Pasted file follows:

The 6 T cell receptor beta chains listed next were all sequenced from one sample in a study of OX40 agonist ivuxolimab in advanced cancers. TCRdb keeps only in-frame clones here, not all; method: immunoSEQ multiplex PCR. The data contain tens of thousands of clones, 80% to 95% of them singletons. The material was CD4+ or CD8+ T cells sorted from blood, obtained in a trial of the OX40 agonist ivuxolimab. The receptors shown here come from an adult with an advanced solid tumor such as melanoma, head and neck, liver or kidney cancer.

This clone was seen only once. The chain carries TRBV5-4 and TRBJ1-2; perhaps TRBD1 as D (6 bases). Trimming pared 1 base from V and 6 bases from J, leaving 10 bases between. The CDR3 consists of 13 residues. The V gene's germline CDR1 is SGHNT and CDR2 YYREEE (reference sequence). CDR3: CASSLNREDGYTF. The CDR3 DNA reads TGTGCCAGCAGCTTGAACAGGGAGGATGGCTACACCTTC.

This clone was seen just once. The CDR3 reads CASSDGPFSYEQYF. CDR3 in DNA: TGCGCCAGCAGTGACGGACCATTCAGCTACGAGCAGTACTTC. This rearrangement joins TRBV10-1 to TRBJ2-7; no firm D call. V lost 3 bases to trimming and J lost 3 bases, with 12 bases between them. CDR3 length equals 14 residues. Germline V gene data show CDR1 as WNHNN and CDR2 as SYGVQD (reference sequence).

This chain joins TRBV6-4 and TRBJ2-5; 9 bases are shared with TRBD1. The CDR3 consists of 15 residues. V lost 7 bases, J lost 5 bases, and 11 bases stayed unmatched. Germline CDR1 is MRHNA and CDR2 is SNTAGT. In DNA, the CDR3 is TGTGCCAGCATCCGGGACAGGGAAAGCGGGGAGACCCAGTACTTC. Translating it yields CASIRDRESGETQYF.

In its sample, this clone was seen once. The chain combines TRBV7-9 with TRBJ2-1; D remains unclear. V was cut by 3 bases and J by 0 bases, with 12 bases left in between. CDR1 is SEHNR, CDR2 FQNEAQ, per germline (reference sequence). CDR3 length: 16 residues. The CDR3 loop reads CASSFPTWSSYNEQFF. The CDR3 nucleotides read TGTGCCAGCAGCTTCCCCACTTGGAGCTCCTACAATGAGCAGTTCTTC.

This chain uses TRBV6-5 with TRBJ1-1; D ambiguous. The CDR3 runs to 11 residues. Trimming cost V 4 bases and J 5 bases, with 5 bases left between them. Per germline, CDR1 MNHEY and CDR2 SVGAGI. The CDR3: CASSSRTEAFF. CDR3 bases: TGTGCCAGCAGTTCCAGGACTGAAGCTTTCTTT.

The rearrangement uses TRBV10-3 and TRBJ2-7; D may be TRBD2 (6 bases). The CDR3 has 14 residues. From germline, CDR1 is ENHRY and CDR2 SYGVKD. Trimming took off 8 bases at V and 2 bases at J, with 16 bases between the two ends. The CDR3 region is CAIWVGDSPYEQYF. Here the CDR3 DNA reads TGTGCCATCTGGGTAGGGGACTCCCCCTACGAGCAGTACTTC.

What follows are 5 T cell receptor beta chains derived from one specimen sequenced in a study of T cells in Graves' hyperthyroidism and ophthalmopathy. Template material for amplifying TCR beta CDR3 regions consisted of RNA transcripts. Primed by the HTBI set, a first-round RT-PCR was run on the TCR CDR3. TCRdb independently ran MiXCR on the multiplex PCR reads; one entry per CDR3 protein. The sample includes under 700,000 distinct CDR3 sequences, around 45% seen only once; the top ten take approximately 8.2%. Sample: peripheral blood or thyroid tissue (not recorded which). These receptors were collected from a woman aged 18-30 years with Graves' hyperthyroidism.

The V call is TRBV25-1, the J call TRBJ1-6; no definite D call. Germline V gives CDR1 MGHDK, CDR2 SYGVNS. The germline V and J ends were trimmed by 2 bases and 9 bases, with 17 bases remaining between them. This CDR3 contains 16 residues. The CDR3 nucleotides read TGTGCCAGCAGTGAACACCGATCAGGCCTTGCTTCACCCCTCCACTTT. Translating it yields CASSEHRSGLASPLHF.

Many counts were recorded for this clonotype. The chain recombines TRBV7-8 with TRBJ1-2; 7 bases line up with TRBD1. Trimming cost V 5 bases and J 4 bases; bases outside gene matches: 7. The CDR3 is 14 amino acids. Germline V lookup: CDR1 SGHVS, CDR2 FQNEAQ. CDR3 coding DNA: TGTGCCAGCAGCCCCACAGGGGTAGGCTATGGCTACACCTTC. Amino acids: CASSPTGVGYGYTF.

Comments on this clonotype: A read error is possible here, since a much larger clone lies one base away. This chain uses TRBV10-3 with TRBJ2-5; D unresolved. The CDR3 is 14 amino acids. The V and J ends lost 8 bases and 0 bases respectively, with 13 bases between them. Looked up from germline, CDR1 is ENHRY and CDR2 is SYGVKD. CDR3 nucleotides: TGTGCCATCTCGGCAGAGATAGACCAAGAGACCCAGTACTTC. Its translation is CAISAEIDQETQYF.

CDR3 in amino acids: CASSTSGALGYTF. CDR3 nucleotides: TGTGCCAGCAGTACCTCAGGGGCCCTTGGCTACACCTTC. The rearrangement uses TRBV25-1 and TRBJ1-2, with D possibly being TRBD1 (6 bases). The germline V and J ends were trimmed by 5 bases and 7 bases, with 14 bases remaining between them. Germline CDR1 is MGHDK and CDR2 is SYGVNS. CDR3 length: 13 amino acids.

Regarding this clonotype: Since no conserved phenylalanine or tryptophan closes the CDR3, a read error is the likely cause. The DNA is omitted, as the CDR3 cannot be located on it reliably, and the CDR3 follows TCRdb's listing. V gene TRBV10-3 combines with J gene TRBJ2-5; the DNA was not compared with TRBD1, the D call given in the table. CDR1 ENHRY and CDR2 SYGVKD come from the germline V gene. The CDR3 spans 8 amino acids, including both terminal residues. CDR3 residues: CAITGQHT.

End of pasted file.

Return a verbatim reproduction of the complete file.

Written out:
The 6 T cell receptor beta chains listed next were all sequenced from one sample in a study of OX40 agonist ivuxolimab in advanced cancers. TCRdb keeps only in-frame clones here, not all; method: immunoSEQ multiplex PCR. The data contain tens of thousands of clones, 80% to 95% of them singletons. The material was CD4+ or CD8+ T cells sorted from blood, obtained in a trial of the OX40 agonist ivuxolimab. The receptors shown here come from an adult with an advanced solid tumor such as melanoma, head and neck, liver or kidney cancer.

This clone was seen only once. The chain carries TRBV5-4 and TRBJ1-2; perhaps TRBD1 as D (6 bases). Trimming pared 1 base from V and 6 bases from J, leaving 10 bases between. The CDR3 consists of 13 residues. The V gene's germline CDR1 is SGHNT and CDR2 YYREEE (reference sequence). CDR3: CASSLNREDGYTF. The CDR3 DNA reads TGTGCCAGCAGCTTGAACAGGGAGGATGGCTACACCTTC.

This clone was seen just once. The CDR3 reads CASSDGPFSYEQYF. CDR3 in DNA: TGCGCCAGCAGTGACGGACCATTCAGCTACGAGCAGTACTTC. This rearrangement joins TRBV10-1 to TRBJ2-7; no firm D call. V lost 3 bases to trimming and J lost 3 bases, with 12 bases between them. CDR3 length equals 14 residues. Germline V gene data show CDR1 as WNHNN and CDR2 as SYGVQD (reference sequence).

This chain joins TRBV6-4 and TRBJ2-5; 9 bases are shared with TRBD1. The CDR3 consists of 15 residues. V lost 7 bases, J lost 5 bases, and 11 bases stayed unmatched. Germline CDR1 is MRHNA and CDR2 is SNTAGT. In DNA, the CDR3 is TGTGCCAGCATCCGGGACAGGGAAAGCGGGGAGACCCAGTACTTC. Translating it yields CASIRDRESGETQYF.

In its sample, this clone was seen once. The chain combines TRBV7-9 with TRBJ2-1; D remains unclear. V was cut by 3 bases and J by 0 bases, with 12 bases left in between. CDR1 is SEHNR, CDR2 FQNEAQ, per germline (reference sequence). CDR3 length: 16 residues. The CDR3 loop reads CASSFPTWSSYNEQFF. The CDR3 nucleotides read TGTGCCAGCAGCTTCCCCACTTGGAGCTCCTACAATGAGCAGTTCTTC.

This chain uses TRBV6-5 with TRBJ1-1; D ambiguous. The CDR3 runs to 11 residues. Trimming cost V 4 bases and J 5 bases, with 5 bases left between them. Per germline, CDR1 MNHEY and CDR2 SVGAGI. The CDR3: CASSSRTEAFF. CDR3 bases: TGTGCCAGCAGTTCCAGGACTGAAGCTTTCTTT.

The rearrangement uses TRBV10-3 and TRBJ2-7; D may be TRBD2 (6 bases). The CDR3 has 14 residues. From germline, CDR1 is ENHRY and CDR2 SYGVKD. Trimming took off 8 bases at V and 2 bases at J, with 16 bases between the two ends. The CDR3 region is CAIWVGDSPYEQYF. Here the CDR3 DNA reads TGTGCCATCTGGGTAGGGGACTCCCCCTACGAGCAGTACTTC.

What follows are 5 T cell receptor beta chains derived from one specimen sequenced in a study of T cells in Graves' hyperthyroidism and ophthalmopathy. Template material for amplifying TCR beta CDR3 regions consisted of RNA transcripts. Primed by the HTBI set, a first-round RT-PCR was run on the TCR CDR3. TCRdb independently ran MiXCR on the multiplex PCR reads; one entry per CDR3 protein. The sample includes under 700,000 distinct CDR3 sequences, around 45% seen only once; the top ten take approximately 8.2%. Sample: peripheral blood or thyroid tissue (not recorded which). These receptors were collected from a woman aged 18-30 years with Graves' hyperthyroidism.

The V call is TRBV25-1, the J call TRBJ1-6; no definite D call. Germline V gives CDR1 MGHDK, CDR2 SYGVNS. The germline V and J ends were trimmed by 2 bases and 9 bases, with 17 bases remaining between them. This CDR3 contains 16 residues. The CDR3 nucleotides read TGTGCCAGCAGTGAACACCGATCAGGCCTTGCTTCACCCCTCCACTTT. Translating it yields CASSEHRSGLASPLHF.

Many counts were recorded for this clonotype. The chain recombines TRBV7-8 with TRBJ1-2; 7 bases line up with TRBD1. Trimming cost V 5 bases and J 4 bases; bases outside gene matches: 7. The CDR3 is 14 amino acids. Germline V lookup: CDR1 SGHVS, CDR2 FQNEAQ. CDR3 coding DNA: TGTGCCAGCAGCCCCACAGGGGTAGGCTATGGCTACACCTTC. Amino acids: CASSPTGVGYGYTF.

Comments on this clonotype: A read error is possible here, since a much larger clone lies one base away. This chain uses TRBV10-3 with TRBJ2-5; D unresolved. The CDR3 is 14 amino acids. The V and J ends lost 8 bases and 0 bases respectively, with 13 bases between them. Looked up from germline, CDR1 is ENHRY and CDR2 is SYGVKD. CDR3 nucleotides: TGTGCCATCTCGGCAGAGATAGACCAAGAGACCCAGTACTTC. Its translation is CAISAEIDQETQYF.

CDR3 in amino acids: CASSTSGALGYTF. CDR3 nucleotides: TGTGCCAGCAGTACCTCAGGGGCCCTTGGCTACACCTTC. The rearrangement uses TRBV25-1 and TRBJ1-2, with D possibly being TRBD1 (6 bases). The germline V and J ends were trimmed by 5 bases and 7 bases, with 14 bases remaining between them. Germline CDR1 is MGHDK and CDR2 is SYGVNS. CDR3 length: 13 amino acids.

Regarding this clonotype: Since no conserved phenylalanine or tryptophan closes the CDR3, a read error is the likely cause. The DNA is omitted, as the CDR3 cannot be located on it reliably, and the CDR3 follows TCRdb's listing. V gene TRBV10-3 combines with J gene TRBJ2-5; the DNA was not compared with TRBD1, the D call given in the table. CDR1 ENHRY and CDR2 SYGVKD come from the germline V gene. The CDR3 spans 8 amino acids, including both terminal residues. CDR3 residues: CAITGQHT.